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Jun 27, 2011
This week's theme
Eponyms

This week's words
jeeves
thrasonical
barmecidal
man Friday
micawber

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A.Word.A.Day
with Anu Garg

Have you ever read a novel so well-written that the characters came alive? This week's words are about those fictional men and women who have walked off the pages of their books and entered the dictionary. Perhaps it's a testament to the genius of the authors that their imaginary creations are now part of the living language. Let's meet five of these words, also known as eponyms, this week.

Jeeves

PRONUNCIATION:
(jeevz)

MEANING:
noun: A personal servant, especially one who is resourceful and reliable.

ETYMOLOGY:
After Reginald Jeeves, a valet in the stories by P.G. Wodehouse. Jeeves first made his appearance in a short story in 1915. Earliest documented example of the word used allusively: 1952.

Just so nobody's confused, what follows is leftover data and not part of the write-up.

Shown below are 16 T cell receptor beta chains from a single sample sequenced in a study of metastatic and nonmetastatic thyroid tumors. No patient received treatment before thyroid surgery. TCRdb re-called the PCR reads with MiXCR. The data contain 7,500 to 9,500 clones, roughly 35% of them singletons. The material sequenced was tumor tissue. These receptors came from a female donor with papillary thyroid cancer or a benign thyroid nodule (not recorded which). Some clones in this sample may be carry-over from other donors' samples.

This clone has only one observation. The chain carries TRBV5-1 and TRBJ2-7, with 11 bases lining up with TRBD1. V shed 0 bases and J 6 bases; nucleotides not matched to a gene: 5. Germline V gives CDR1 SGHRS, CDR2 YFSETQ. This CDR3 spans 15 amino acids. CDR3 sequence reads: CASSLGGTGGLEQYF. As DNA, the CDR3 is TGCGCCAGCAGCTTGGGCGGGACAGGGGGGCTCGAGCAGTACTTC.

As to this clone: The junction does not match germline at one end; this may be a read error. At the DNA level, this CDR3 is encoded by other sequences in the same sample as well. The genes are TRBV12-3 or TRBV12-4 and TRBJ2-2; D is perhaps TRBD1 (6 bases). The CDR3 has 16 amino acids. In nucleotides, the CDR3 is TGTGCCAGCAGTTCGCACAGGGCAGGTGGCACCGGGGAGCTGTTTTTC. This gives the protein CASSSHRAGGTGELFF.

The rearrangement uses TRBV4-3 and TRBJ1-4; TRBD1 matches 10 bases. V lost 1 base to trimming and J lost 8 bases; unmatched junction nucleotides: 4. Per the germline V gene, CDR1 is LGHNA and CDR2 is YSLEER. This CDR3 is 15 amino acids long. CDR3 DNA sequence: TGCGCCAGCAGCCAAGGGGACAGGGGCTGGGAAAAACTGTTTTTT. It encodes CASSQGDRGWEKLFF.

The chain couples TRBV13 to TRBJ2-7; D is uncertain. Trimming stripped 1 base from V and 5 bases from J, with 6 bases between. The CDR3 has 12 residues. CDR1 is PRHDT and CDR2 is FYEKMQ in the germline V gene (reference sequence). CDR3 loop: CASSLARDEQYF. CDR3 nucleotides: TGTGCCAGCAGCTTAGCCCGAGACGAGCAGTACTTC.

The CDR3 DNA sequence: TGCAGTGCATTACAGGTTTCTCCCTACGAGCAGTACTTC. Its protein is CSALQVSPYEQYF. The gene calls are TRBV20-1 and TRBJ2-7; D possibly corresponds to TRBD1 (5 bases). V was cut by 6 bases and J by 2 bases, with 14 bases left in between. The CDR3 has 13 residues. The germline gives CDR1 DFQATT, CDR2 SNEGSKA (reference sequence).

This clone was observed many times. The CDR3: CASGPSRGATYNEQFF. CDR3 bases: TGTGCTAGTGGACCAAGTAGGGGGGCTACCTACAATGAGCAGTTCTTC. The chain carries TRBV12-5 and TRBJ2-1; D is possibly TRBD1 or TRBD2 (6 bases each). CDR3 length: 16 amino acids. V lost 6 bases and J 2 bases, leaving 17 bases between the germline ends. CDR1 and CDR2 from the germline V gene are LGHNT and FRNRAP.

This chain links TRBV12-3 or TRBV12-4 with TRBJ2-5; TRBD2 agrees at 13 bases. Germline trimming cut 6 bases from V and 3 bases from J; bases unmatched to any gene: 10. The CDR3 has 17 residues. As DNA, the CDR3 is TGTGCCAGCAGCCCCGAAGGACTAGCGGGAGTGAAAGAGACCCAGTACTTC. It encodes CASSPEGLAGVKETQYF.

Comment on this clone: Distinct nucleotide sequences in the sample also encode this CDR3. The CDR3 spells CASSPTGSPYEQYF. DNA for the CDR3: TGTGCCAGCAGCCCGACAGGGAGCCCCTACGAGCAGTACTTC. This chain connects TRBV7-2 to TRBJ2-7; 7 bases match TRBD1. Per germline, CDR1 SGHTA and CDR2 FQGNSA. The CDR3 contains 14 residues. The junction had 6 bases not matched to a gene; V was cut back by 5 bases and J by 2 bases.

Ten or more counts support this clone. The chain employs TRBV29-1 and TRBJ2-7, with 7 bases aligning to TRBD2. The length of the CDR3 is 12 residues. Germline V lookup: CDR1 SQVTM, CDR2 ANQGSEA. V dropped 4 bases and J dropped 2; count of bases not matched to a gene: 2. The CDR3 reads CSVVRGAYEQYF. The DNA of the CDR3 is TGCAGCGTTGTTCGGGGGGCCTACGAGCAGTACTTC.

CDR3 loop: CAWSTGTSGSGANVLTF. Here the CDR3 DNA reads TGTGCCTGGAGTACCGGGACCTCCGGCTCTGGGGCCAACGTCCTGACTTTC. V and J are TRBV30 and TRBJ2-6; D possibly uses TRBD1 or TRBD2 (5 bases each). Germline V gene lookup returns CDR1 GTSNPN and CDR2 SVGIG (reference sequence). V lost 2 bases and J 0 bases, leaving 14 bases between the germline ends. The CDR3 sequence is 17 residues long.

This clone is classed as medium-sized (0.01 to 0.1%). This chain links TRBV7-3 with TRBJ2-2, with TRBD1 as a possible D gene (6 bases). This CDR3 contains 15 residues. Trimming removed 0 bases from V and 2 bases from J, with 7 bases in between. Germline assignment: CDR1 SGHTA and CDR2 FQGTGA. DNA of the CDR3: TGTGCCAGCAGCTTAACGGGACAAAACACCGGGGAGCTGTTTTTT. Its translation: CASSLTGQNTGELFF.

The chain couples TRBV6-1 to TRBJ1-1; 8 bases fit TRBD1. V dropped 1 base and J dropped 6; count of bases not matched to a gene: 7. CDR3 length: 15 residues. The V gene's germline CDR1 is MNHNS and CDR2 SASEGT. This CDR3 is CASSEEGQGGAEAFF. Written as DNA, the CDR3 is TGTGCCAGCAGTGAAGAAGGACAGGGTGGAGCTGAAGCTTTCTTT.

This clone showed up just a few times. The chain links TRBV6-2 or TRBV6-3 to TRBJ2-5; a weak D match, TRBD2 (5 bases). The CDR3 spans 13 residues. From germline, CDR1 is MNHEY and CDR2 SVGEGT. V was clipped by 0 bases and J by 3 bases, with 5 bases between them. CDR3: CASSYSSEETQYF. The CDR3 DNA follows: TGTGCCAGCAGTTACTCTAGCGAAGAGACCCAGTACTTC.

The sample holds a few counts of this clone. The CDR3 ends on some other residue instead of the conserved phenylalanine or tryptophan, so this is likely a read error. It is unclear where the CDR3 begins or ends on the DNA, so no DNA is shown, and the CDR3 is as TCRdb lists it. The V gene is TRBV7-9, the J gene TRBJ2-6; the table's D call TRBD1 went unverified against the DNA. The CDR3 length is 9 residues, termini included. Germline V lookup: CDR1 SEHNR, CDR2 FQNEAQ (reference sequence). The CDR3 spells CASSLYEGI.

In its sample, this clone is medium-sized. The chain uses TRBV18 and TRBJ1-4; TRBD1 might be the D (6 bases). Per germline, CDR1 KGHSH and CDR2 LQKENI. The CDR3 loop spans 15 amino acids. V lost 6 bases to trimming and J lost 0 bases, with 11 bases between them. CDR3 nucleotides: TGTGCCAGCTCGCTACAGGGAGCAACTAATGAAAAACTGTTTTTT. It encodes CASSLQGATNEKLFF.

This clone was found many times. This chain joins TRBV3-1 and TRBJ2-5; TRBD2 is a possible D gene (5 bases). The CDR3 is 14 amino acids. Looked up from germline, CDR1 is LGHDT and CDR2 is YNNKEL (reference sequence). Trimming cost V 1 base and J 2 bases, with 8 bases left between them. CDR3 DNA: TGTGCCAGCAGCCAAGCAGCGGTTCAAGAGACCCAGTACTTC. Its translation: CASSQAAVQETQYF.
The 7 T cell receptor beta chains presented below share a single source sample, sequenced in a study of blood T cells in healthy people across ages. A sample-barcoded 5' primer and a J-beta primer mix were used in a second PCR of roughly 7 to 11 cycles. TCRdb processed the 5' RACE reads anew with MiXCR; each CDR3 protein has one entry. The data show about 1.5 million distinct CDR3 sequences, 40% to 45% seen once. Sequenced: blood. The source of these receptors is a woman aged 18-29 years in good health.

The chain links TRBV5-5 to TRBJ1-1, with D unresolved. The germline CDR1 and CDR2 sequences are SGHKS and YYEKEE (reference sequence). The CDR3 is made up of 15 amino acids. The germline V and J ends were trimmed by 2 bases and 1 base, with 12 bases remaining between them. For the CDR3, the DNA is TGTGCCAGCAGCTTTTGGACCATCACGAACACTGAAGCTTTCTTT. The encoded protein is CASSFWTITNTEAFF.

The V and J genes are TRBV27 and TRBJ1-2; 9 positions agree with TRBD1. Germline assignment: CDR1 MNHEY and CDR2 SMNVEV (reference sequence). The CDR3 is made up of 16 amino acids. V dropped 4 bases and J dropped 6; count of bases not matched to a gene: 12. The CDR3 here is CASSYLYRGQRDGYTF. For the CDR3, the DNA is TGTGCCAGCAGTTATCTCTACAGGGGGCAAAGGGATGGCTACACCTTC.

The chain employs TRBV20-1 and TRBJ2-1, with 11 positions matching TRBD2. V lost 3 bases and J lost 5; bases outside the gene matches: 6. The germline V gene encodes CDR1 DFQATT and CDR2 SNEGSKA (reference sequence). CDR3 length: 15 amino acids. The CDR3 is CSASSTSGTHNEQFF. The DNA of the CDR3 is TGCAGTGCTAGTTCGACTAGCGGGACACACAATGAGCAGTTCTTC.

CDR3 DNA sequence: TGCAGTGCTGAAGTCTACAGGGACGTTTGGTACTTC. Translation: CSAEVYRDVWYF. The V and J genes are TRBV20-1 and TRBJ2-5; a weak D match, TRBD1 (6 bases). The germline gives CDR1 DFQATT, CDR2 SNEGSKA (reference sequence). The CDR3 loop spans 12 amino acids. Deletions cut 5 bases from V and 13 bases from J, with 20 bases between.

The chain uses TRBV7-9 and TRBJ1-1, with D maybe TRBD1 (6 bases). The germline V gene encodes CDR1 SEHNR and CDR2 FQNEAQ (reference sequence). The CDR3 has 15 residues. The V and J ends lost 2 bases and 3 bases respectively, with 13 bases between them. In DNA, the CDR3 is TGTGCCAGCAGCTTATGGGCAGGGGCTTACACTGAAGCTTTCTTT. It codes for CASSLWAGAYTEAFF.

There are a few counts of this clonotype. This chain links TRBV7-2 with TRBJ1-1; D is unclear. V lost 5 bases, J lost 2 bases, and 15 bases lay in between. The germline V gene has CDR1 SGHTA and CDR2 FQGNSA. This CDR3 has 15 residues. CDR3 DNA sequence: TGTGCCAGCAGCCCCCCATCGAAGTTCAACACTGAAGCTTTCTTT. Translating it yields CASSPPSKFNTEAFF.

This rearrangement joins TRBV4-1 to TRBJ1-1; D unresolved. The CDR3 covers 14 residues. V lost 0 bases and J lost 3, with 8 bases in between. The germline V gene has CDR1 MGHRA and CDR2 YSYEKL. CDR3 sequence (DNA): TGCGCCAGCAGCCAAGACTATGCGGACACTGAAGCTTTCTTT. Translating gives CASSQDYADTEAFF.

USAGE:
"When you've got a billion dollars at your disposal, and a Jeeves to take care of your travel arrangements, nothing untoward is going to happen to you."
Nicholas Barber; The Bucket List; The Independent (London, UK); Feb 17, 2008.

A THOUGHT FOR TODAY:
Writing, when properly managed, (as you may be sure I think mine is) is but a different name for conversation. -Laurence Sterne, novelist and clergyman (1713-1768)

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